Childhood Has Never Been Tougher -- On Parents
If having kids is more fraught with complications than you expected, cheer up. As three new books show, you're normal.
By Anne Fisher, FORTUNE senior writer

(FORTUNE Magazine) - TRYING TO HAVE A BABY? About a million aspiring moms in the U.S. alone spend $3 billion or so each year in the murky (and unregulated) world of fertility treatments. In The Baby Business, Harvard professor Deborah Spar examines the economics of surrogacy, egg swapping, "designer babies," and stem-cell research. Spar is admirably thorough in this lucid look at the issues more and more parents face.

CHILD ATHLETES are feeling the heat. In Whose Game Is It, Anyway?, two Harvard sports-psychology professors and a former Olympic athlete argue that kids are under so much pressure that sports are just no fun anymore: 70% drop out by age 13. Unless we want to raise a nation of tater tots, we'd better lighten up, and the book outlines a three-part plan to help your kids enjoy the game at any age.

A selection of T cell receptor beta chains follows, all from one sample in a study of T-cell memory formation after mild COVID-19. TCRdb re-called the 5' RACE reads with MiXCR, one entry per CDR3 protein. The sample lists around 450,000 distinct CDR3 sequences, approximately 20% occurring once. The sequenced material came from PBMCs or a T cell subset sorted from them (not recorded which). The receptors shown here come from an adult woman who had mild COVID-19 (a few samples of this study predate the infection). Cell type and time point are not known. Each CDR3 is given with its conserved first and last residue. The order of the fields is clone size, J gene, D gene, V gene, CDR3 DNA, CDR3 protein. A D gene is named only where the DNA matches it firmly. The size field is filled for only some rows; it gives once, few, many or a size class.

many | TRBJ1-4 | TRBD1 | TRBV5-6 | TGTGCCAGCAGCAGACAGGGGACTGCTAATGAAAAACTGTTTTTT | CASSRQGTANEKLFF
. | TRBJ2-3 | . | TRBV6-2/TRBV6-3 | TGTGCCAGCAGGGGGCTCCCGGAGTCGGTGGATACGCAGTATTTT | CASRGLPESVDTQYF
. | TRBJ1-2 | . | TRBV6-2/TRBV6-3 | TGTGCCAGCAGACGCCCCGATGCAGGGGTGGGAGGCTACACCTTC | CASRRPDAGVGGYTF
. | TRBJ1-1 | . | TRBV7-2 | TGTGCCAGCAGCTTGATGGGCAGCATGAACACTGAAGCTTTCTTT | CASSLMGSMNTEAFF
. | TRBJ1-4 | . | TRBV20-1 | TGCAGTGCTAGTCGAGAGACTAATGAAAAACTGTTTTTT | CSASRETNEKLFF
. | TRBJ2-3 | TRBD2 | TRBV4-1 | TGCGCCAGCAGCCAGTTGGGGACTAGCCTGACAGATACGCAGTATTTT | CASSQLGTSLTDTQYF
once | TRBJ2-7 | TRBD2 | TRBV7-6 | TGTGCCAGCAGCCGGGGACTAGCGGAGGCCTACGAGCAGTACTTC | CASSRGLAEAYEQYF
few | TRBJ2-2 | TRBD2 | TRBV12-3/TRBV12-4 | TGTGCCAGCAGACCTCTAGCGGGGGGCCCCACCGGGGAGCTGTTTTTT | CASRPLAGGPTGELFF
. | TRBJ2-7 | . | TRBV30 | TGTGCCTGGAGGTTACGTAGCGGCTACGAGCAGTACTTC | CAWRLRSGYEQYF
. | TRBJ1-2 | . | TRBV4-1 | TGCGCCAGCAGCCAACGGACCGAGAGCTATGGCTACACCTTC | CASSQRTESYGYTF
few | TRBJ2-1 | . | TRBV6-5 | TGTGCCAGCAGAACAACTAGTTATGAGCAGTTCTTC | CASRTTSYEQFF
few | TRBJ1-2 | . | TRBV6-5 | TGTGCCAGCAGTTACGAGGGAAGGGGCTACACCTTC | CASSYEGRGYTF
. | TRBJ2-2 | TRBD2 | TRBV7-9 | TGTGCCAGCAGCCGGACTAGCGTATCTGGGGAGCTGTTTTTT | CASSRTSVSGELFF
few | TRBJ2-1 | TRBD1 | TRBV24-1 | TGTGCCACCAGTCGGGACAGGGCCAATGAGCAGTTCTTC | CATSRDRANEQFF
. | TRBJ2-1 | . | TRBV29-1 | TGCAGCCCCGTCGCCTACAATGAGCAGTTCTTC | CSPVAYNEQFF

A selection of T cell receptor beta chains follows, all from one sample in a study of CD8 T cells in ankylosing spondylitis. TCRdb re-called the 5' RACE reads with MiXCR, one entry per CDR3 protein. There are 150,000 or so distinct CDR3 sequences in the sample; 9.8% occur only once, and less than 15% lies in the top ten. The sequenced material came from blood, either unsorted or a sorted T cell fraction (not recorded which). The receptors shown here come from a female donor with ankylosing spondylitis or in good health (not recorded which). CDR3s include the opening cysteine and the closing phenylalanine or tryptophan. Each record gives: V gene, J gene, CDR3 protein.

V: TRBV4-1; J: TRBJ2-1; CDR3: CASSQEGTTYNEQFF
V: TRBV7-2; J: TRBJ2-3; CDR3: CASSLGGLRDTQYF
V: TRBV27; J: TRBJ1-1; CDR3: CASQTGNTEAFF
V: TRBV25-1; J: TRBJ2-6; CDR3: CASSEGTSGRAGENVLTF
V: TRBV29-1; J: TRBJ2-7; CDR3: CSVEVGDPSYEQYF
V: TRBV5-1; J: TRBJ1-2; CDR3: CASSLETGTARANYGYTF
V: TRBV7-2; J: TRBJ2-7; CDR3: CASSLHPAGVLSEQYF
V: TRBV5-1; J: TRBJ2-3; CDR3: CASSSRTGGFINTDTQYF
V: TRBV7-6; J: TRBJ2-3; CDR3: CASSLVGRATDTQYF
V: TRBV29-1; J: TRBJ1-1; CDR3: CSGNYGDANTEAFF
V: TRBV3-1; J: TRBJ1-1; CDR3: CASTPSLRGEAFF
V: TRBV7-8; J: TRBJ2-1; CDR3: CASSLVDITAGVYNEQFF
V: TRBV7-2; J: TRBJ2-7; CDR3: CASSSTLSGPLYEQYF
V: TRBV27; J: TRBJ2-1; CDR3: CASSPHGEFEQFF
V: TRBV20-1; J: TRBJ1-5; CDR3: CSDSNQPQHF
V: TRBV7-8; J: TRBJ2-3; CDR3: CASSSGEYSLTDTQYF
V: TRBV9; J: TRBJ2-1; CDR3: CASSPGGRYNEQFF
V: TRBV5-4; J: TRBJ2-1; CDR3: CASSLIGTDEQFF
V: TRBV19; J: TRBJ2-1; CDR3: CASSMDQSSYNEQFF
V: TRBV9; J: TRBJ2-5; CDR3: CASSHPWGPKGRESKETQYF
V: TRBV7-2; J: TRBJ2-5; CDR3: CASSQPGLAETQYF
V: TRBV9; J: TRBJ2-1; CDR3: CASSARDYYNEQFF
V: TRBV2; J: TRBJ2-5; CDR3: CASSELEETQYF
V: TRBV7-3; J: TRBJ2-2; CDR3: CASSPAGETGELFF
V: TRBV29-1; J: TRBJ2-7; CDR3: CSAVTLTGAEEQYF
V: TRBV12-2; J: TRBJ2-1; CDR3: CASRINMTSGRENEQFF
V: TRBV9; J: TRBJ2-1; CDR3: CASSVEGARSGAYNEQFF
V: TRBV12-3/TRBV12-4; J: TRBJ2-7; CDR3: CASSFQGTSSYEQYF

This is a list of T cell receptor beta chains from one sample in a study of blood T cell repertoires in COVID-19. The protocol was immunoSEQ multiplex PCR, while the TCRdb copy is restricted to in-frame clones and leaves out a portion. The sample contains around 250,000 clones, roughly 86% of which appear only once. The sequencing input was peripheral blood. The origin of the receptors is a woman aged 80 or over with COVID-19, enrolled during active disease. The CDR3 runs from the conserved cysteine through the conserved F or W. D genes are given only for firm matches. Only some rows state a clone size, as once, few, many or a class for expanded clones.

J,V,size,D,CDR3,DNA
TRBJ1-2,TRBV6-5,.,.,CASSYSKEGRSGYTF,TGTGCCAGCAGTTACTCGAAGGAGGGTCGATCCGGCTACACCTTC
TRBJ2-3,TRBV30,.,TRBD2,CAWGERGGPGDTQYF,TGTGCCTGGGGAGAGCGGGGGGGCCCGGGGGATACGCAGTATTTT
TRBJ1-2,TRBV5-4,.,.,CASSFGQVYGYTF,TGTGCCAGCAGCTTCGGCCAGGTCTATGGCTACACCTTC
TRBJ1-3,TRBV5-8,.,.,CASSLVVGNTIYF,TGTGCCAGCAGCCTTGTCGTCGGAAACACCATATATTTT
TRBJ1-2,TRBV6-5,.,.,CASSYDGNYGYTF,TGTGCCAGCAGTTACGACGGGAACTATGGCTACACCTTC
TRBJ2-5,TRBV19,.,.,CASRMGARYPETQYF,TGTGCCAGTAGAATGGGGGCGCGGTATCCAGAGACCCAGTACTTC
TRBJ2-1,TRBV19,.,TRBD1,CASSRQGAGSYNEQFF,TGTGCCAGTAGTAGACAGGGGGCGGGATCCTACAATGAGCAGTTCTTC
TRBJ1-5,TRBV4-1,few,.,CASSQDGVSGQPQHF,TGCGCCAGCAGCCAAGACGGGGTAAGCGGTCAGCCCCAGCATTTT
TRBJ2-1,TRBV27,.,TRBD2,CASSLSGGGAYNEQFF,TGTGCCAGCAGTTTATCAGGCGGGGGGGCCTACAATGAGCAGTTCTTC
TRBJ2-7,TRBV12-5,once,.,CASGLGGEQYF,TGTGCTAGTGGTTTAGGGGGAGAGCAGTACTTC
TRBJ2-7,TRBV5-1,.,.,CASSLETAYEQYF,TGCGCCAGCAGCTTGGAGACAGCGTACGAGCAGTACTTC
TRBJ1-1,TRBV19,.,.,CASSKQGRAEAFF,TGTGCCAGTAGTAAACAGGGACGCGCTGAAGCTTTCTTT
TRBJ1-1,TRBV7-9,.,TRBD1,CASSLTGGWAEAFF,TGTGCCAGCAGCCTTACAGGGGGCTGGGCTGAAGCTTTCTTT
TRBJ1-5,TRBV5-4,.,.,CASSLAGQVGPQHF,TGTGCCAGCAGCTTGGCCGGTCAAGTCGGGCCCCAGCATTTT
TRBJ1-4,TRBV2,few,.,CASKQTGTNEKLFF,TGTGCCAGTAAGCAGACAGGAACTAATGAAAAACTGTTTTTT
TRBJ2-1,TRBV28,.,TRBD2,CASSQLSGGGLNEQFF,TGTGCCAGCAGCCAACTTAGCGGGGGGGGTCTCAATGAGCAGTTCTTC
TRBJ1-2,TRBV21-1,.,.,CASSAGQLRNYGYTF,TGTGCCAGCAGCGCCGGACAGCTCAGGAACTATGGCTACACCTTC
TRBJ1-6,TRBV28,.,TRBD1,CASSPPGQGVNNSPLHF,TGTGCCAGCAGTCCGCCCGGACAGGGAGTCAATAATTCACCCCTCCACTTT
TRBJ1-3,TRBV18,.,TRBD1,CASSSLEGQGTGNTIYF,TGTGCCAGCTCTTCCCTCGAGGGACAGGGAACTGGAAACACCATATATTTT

FOR MOTHERS who haven't worked in a while, Comeback Moms is loaded with practical tips from high-powered women who have dropped out then reentered the workforce. The authors--an attorney and a journalist--are refreshingly no-nonsense, and they brook no whining. Part-time work, for instance, may require "a transition period in which you're back to paying your dues." Their advice? "Don't be a princess." Top of page